Crime & Justice

Nepal’s top court issues notice to PM in civil war case

Kathmandu, Jun 13 (EFE).- Nepal’s apex court on Tuesday issued a show cause order to CPN Maoist Center Chairman and Prime Minister Pushpa Kamal Dahal, alias Prachanda, and former Prime Minister Baburam Bhattarai, in a case related to using children in the violent armed struggle against the monarchy (1996-2006).

The bench led by Judge Sapna Malla Pradhan has ordered for priority to the case, and asked Dahal and Bhattarai to furnish written clarifications on the matter, Supreme Court spokesperson Bimal Poudel told EFE.

They have been given 15 days to submit the clarifications, he added.

On May 26, nine former child combatants led by Lenin Bista, the founding chair of the Discharged People’s Liberation Army, filed a petition demanding the prosecution of Prachanda, who was then the Maoist supreme commander, and his comrade Bhattarai.

The petitioners have claimed that the Maoist leaders had committed war crimes during the Maoist insurgency by recruiting minors in the armed conflict.

“We have demanded an investigation into the matter,” Bista told EFE.

“We are happy that the Supreme Court has recognised that minors were recruited in the armed conflict and ordered to give priority to our case,” he said.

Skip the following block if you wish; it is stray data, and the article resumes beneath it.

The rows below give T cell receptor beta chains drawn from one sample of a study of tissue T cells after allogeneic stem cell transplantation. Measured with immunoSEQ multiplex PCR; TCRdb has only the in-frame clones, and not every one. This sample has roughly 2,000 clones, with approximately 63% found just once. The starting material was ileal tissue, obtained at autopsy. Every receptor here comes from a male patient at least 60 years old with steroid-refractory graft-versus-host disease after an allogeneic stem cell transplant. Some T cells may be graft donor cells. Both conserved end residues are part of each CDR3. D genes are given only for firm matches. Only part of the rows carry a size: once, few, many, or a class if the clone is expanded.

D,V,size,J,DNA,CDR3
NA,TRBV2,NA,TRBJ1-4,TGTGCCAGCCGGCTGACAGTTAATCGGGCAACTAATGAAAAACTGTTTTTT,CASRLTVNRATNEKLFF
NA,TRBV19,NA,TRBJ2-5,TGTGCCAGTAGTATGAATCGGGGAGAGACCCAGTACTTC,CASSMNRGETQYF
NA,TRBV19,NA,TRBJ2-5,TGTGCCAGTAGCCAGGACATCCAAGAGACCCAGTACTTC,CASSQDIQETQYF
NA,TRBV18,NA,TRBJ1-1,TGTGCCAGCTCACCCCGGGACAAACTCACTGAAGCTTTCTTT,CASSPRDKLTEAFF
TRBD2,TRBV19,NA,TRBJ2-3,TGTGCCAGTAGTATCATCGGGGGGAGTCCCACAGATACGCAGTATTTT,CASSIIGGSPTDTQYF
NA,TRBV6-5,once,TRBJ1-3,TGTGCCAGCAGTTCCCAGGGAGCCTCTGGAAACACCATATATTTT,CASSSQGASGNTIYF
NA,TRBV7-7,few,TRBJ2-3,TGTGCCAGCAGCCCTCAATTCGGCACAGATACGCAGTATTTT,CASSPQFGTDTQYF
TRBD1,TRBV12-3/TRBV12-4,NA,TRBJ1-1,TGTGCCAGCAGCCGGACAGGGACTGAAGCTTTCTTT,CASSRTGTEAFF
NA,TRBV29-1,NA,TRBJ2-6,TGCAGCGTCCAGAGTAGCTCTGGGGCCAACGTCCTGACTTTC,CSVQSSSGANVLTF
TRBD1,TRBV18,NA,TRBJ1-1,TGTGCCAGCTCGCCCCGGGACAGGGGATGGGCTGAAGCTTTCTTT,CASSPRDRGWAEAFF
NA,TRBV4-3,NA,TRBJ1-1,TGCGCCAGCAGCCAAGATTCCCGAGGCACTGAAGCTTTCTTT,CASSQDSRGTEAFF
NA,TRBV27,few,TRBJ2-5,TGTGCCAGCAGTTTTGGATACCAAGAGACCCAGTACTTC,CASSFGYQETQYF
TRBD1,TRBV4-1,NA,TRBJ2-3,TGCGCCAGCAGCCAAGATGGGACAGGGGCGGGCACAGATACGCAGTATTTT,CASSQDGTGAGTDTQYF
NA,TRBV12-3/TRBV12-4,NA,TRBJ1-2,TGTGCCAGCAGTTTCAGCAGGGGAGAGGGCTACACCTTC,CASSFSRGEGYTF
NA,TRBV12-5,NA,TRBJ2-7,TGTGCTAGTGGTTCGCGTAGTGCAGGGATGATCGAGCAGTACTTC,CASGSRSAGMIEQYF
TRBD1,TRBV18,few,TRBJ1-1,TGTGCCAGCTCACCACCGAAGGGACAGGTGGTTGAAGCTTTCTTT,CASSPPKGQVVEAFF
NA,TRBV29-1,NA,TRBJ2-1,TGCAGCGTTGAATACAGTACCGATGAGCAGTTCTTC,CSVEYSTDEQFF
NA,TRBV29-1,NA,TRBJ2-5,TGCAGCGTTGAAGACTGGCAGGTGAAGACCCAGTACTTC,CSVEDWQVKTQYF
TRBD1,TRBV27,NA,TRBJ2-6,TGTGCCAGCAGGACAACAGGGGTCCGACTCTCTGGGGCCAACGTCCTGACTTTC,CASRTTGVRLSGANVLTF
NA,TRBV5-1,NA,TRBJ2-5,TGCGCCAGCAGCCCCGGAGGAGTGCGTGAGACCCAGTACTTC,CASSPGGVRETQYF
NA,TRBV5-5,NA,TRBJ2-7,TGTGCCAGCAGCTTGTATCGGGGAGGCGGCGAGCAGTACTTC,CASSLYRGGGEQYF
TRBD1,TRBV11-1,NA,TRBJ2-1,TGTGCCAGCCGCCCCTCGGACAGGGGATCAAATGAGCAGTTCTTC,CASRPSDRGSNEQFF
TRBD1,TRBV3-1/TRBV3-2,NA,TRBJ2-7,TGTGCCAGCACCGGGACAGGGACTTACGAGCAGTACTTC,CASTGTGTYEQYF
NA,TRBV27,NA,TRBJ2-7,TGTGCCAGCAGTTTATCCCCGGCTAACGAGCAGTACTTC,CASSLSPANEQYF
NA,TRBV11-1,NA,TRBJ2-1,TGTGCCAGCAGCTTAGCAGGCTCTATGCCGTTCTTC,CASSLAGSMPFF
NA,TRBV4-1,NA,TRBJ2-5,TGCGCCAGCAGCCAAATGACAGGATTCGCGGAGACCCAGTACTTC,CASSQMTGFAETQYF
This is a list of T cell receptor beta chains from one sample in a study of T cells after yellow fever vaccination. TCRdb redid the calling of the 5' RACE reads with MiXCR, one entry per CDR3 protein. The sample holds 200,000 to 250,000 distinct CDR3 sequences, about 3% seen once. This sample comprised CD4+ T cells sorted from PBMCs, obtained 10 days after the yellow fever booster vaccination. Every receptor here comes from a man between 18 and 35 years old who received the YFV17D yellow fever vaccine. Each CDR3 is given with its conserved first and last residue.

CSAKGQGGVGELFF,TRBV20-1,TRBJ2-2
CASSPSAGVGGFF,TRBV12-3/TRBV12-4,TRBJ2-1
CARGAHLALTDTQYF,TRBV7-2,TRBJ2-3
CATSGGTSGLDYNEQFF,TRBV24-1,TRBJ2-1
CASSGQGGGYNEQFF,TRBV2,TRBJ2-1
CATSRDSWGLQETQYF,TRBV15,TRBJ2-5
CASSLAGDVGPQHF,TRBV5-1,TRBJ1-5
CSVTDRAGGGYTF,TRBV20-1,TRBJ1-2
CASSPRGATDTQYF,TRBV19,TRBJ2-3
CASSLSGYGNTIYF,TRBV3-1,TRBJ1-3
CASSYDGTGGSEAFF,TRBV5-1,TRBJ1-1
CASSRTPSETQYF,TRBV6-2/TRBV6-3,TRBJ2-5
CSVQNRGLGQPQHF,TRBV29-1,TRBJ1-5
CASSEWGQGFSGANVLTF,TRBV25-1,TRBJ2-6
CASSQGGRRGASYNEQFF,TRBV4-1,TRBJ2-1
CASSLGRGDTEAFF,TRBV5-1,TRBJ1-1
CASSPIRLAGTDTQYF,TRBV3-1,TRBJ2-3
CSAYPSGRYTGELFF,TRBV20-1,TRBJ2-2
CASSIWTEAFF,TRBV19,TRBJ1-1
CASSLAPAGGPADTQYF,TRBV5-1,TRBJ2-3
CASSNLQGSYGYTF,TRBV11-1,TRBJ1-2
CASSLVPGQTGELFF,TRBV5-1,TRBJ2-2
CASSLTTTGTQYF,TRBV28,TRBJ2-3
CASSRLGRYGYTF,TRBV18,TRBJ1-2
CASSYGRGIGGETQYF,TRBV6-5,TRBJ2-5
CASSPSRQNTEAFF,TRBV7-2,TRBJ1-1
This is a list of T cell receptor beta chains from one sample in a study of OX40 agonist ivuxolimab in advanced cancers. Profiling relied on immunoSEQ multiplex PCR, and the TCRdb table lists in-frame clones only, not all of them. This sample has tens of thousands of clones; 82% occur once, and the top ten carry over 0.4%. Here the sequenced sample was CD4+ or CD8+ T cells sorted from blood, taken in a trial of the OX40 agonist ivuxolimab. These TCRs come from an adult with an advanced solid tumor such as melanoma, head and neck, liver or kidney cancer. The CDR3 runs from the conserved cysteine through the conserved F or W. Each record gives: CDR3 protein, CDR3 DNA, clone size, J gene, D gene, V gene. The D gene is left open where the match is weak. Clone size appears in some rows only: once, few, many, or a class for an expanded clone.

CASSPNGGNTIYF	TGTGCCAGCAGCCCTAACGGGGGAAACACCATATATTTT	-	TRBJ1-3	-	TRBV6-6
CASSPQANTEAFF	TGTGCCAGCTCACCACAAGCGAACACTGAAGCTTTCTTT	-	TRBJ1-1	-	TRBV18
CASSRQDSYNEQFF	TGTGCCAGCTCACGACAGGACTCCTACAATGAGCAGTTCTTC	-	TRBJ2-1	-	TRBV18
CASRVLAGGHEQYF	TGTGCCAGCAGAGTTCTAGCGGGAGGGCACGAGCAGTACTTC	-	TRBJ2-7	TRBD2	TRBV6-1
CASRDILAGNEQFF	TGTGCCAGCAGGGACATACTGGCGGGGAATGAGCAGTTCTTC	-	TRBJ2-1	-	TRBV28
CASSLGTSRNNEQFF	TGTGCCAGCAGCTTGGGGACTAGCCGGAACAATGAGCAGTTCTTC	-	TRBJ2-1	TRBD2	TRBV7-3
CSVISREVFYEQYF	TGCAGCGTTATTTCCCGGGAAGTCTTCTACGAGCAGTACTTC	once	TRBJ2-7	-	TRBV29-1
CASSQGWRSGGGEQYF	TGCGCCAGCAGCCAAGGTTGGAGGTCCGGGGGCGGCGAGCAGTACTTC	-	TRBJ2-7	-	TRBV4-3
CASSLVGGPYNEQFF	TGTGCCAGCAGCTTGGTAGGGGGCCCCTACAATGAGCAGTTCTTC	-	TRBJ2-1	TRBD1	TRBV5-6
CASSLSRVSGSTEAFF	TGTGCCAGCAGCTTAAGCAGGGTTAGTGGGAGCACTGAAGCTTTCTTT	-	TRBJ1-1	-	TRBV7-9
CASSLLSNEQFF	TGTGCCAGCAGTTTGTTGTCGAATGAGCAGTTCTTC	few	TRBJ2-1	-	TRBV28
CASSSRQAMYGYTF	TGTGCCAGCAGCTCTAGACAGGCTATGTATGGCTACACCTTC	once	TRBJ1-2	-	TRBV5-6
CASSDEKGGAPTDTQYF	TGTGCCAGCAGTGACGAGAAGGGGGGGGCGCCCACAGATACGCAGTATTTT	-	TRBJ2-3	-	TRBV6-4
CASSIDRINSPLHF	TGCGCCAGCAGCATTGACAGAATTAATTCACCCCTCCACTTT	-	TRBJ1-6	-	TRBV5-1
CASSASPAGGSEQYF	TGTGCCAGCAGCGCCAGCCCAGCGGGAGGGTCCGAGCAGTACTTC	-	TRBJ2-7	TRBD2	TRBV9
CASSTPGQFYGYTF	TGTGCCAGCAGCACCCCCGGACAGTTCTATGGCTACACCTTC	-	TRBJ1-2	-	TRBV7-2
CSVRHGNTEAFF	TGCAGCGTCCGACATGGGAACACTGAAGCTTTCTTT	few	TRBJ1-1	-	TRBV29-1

“We have a demand to suspend Dahal as prime minister until the investigation process ends,” Bista added, while claiming he was only 13 when he joined the Maoist army.

The government and the Maoists signed a comprehensive peace accord in November 2006 after a ceasefire on May 26, 2006.

Nepal’s rebel military was then integrated into the Nepali Army. In April 2012, the Nepal Army took final control over the People’s Liberation Army, the armed wing of the CPN (Maoist) as per the agreement to integrate 10,000 Maoist fighters into the Nepal Army.

Among the 4,008 combatants who did not qualify for integration, 2,973 were verified as minors, while the remaining 1,035 had joined the Maoist ‘People’s Liberation Army’.

The government had provided between $3,800 and $6,000 each to the combatants who chose voluntary retirement.

However, those who were disqualified didn’t get any substantial support, except for a few thousand rupees from the United Nations, said Bista.

More than 17,000 people were killed during the conflict. EFE


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